Take the health service away from squabbling politicians
Politicians will never come together to fix the sector when point-scoring wins more votes, writes Eilis O'Hanlon
North and South have been hit hard by this winter's outbreak of 'Aussie flu'.
Health services in both parts of the island are struggling to cope. The number of patients waiting on trolleys in Irish hospitals hit a record high last Wednesday of 677, surpassing the previous day's tally of 656, which was also a new record, whilst nurses in one hospital in Northern Ireland were reportedly left in tears because of the number of patients needing treatment.
Cue the predictable dog-fight in both jurisdictions over what should be done to avoid future instances of what the Irish Nurses and Midwives Organisation is calling a "national emergency". Two health services, same outcome.
Fianna Fail health spokesman Billy Kelleher calls it a "damning indictment" of government mismanagement. Minister for Health Simon Harris says in return that "no effort or resource is being spared" to solve the crisis.
Change the names and details, and it could be any winter in any year during the past however many decades one cares to go back and start counting from. Chaos is an annual event, and the divide between what the Government does, and what its critics thinks it should be doing, never seems to get any smaller, despite the fact that everyone is in broad agreement on the nature of the problem.
The all-party Oireachtas Committee on the Future of Healthcare, established in 2016 with Roisin Shortall of the Social Democrats as chair, listed some of them in its final report last May - an ageing population; rising incidence of chronic disease, and co-morbidity (patients suffering two serious illnesses simultaneously); financial constraints leading to an ongoing inability to meet increased demand.
"More money" is the inevitable rallying cry. Whoever sits in opposition always issues that seductive call, and it's a popular stance. Spending on health may never have been higher, but last year saw the highest population growth in a decade, meaning the budget remains painfully stretched. People are also now living nearly three years longer on average than previously, which is wholly positive, but living longer with more complicated conditions, all of which are expensive to treat, puts a strain on resources.
So just pump in more money? Hey presto. Job done.
If it was that easy, then the health service would have been perfect during the Celtic Tiger years, when, despite record increases in spending, levels of dissatisfaction stayed high. There does need to be increased investment at some point, because Ireland lags significantly behind OECD averages in respect of the number of available beds in hospitals. Money, though, is only part of the answer.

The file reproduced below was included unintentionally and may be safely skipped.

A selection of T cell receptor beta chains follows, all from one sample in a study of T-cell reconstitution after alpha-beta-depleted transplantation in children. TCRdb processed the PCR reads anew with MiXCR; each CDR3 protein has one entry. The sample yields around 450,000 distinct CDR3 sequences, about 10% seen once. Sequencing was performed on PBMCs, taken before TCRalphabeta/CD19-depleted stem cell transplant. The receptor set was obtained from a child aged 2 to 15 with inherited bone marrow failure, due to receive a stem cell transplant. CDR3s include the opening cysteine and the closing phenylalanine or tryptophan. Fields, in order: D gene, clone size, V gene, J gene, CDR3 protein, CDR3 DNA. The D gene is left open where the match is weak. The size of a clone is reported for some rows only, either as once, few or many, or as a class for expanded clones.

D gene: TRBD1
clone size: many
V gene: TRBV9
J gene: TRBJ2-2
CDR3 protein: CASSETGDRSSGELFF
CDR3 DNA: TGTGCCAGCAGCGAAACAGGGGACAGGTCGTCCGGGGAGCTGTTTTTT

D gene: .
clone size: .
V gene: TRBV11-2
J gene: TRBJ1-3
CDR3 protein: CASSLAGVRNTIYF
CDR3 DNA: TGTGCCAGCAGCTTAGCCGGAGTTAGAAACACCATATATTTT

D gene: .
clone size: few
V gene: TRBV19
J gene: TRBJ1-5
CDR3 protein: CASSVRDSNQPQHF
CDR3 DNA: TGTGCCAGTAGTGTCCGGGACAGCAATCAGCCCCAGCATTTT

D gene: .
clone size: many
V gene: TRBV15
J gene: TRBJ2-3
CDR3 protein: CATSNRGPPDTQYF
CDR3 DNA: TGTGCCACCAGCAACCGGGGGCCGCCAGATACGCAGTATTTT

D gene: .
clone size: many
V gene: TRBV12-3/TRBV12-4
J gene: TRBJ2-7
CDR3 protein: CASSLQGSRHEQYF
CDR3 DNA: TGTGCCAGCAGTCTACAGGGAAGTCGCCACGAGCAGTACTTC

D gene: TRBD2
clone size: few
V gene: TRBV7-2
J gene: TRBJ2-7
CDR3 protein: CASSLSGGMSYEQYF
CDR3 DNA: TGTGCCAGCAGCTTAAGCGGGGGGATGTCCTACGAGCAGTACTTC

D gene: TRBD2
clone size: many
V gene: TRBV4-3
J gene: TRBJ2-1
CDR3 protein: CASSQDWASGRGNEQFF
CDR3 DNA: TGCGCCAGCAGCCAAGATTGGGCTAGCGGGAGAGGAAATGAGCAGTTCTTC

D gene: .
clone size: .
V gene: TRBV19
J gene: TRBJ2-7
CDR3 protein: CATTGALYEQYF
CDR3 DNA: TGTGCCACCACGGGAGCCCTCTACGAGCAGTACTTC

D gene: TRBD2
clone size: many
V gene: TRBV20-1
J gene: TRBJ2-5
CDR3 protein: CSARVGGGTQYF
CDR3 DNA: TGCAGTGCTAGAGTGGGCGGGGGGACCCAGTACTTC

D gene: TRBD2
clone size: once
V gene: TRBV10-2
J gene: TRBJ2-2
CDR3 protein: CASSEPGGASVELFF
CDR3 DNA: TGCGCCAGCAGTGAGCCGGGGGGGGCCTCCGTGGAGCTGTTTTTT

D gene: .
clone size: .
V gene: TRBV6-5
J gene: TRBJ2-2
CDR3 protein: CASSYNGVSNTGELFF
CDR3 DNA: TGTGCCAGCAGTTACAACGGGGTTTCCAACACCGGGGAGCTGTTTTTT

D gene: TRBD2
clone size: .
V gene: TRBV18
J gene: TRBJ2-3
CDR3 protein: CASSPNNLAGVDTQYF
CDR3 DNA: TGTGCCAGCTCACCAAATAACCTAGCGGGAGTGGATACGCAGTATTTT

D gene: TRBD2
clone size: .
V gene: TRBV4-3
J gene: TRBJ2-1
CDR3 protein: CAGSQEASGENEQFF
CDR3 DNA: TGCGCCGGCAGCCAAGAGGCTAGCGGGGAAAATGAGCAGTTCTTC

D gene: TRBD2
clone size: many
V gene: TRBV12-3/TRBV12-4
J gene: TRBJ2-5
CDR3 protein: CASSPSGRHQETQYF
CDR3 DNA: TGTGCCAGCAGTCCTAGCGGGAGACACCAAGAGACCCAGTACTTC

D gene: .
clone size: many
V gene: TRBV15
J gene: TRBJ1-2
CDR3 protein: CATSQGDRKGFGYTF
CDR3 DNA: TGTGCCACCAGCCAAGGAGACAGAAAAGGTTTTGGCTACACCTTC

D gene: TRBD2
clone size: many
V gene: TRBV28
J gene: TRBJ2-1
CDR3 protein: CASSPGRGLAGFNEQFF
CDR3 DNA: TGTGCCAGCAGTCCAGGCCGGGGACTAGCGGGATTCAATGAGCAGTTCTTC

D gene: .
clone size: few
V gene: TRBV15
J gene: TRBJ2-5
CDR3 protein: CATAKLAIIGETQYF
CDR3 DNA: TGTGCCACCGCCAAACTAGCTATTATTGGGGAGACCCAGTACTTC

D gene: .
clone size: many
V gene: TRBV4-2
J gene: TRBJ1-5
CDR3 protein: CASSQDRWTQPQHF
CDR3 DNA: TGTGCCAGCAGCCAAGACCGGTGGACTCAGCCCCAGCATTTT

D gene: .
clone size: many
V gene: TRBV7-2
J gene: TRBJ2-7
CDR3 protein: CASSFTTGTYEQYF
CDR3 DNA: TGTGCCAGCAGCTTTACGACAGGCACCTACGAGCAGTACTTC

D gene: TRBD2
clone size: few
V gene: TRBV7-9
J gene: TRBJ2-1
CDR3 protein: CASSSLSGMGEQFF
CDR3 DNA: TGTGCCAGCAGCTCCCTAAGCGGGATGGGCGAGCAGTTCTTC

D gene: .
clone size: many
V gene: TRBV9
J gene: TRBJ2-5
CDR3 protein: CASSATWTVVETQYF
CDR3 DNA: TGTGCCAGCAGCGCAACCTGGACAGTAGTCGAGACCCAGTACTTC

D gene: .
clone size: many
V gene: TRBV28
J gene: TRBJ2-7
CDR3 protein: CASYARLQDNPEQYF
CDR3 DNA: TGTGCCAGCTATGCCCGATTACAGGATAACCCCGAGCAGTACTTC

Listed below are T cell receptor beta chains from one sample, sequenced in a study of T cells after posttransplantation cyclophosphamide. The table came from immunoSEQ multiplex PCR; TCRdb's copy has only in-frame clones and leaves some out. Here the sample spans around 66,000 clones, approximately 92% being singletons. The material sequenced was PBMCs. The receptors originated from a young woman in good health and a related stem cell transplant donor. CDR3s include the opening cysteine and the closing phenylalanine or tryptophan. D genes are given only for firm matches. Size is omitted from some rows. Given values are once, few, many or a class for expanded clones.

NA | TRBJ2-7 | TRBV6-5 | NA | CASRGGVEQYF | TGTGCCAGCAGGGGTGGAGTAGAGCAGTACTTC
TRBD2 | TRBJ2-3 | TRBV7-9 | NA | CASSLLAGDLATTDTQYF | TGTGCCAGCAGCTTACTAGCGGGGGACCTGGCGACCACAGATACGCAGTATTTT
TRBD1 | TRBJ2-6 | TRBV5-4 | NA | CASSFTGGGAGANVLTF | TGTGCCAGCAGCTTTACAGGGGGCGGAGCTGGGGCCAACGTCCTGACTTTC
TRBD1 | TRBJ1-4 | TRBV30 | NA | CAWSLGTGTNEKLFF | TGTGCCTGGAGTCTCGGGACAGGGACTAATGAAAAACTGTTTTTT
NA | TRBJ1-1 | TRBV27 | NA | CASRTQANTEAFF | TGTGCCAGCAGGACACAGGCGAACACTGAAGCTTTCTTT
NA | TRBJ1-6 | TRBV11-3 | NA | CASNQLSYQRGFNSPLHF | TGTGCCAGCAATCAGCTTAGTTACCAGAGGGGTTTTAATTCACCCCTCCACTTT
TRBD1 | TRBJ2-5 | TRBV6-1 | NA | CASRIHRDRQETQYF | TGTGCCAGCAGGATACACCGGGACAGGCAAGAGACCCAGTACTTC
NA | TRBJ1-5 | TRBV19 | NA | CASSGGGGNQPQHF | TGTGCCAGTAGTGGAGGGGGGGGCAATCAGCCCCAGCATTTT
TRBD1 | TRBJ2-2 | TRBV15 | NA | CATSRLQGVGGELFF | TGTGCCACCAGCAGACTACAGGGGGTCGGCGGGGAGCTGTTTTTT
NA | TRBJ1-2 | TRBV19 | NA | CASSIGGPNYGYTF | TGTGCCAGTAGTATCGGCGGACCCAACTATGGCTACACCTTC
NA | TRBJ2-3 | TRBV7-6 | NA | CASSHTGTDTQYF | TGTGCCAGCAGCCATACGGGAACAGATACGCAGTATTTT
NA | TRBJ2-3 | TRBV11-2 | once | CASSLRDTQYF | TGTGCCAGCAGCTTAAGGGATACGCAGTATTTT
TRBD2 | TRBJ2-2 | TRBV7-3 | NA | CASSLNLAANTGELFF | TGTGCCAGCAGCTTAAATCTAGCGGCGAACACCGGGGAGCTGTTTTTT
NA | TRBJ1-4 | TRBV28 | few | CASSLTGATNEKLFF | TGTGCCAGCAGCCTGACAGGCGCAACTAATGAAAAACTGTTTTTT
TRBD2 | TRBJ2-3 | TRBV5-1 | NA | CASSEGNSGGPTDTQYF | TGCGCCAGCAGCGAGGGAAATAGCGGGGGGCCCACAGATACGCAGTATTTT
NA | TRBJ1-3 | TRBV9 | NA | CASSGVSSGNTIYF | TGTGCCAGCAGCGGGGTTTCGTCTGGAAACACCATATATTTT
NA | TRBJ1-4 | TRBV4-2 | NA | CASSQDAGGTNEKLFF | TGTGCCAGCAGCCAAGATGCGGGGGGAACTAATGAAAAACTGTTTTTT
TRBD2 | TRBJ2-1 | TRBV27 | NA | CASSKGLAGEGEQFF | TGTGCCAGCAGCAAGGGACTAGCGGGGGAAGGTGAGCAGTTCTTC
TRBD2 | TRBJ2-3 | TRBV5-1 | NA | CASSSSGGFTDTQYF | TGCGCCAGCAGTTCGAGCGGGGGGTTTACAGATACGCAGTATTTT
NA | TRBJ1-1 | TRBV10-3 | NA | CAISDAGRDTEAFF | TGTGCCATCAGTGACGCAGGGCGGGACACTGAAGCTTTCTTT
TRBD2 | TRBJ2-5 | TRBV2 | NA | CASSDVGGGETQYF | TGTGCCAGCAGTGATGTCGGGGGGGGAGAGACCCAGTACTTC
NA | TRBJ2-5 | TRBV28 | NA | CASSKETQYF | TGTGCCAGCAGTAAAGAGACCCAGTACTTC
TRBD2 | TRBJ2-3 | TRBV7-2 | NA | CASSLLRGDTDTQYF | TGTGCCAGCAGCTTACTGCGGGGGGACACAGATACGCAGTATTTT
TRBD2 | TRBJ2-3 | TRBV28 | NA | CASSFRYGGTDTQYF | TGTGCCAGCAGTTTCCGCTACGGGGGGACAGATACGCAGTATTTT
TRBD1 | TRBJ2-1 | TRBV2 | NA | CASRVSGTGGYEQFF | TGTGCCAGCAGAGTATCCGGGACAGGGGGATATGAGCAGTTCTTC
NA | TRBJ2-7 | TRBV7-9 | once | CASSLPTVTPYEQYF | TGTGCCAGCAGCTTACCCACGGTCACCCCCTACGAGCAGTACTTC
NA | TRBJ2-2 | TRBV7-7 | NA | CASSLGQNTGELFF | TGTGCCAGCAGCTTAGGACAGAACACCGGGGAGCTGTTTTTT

As Deputy Shortall told last year's McGill Summer School: "The committee was very conscious that in Ireland we spend more on our failed health system than most other OECD countries pay for functioning services."
How resources are managed and spent matters more. That the greatest pressure last week was being felt in smaller, regional hospitals highlighted a simple truth: some hospitals cope better than others. Does that suggest the ones which don't cope as well are not as well run, or that they're bearing the brunt locally for what is a national problem?
Instinctively, putting the emphasis on organisation and management feels right. If the basics aren't in place, then any additional funding just gets swallowed up, or at least what's left after unions have snaffled up the lion's share. That means reform first.
To have more radical reform, though, involves taking on lots of vested interests, unions included, and no government has the stomach for it.
When the HSE was created, no one from the old health boards lost their jobs, despite the fact there was supposed to be a streamlining of services. Fianna Fail and the Progressive Democrats government simply crumbled to union pressure. Consultants represent a formidable lobby, too. Any health minister who takes on these vested interests all at once could be digging his or her own political grave. Effigies of Mary Harney were burnt around the country when she undertook to reform the Irish health service.
Faced with the intractability of the crises facing health, the temptation must be to rip up the previous blueprints and start again, but that's never going to happen. Here's Shortall again: "We don't have the luxury of halting everything to set up a new system. Old and new must work in parallel during the transition." Working out how to do that was what the Oireachtas committee on health was instructed to do, in pursuit of an agreed 10-year plan.
For the first time ever, consensus was achieved around the basic principle of a single-tier health system based on medical need and funded through general taxation. The aim was to depoliticise the health service, a goal long regarded as the Holy Grail.
When health becomes a campaign football, after all, long-term planning goes out the window. One party gets its hands on health for a few years. An election or two later, the other side snatches it back. Initiatives barely get a chance to work before being ditched for some shiny new plan.
That's why the all-party Committee on the Future of Healthcare was convened in the first place. Its final report, 'Slaintecare', was published last May, and all parties in the Dail expressed satisfaction with its proposals, which ranged from prioritising a need for "clear clinical and managerial accountability" (albeit that this could mean anything), to, most important of all, directing resources into primary and social care, taking care of patients at home in the community so that they never end up in hospital at all.